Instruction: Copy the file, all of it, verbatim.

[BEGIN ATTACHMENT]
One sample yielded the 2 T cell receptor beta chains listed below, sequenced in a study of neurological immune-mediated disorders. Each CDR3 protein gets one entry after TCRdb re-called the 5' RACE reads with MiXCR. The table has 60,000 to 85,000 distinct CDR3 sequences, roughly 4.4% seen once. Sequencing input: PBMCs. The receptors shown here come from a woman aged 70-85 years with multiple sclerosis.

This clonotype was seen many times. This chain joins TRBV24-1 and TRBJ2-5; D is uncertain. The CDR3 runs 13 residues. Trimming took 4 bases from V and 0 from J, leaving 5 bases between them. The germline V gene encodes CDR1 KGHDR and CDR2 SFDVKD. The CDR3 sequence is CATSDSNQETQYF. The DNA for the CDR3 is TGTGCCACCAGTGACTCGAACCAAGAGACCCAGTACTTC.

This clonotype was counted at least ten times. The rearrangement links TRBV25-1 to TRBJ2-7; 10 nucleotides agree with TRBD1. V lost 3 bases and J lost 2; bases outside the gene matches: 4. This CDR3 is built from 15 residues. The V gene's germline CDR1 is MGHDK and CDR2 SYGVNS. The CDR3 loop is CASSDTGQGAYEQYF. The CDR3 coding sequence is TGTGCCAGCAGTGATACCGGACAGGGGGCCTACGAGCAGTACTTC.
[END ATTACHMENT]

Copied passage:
One sample yielded the 2 T cell receptor beta chains listed below, sequenced in a study of neurological immune-mediated disorders. Each CDR3 protein gets one entry after TCRdb re-called the 5' RACE reads with MiXCR. The table has 60,000 to 85,000 distinct CDR3 sequences, roughly 4.4% seen once. Sequencing input: PBMCs. The receptors shown here come from a woman aged 70-85 years with multiple sclerosis.

This clonotype was seen many times. This chain joins TRBV24-1 and TRBJ2-5; D is uncertain. The CDR3 runs 13 residues. Trimming took 4 bases from V and 0 from J, leaving 5 bases between them. The germline V gene encodes CDR1 KGHDR and CDR2 SFDVKD. The CDR3 sequence is CATSDSNQETQYF. The DNA for the CDR3 is TGTGCCACCAGTGACTCGAACCAAGAGACCCAGTACTTC.

This clonotype was counted at least ten times. The rearrangement links TRBV25-1 to TRBJ2-7; 10 nucleotides agree with TRBD1. V lost 3 bases and J lost 2; bases outside the gene matches: 4. This CDR3 is built from 15 residues. The V gene's germline CDR1 is MGHDK and CDR2 SYGVNS. The CDR3 loop is CASSDTGQGAYEQYF. The CDR3 coding sequence is TGTGCCAGCAGTGATACCGGACAGGGGGCCTACGAGCAGTACTTC.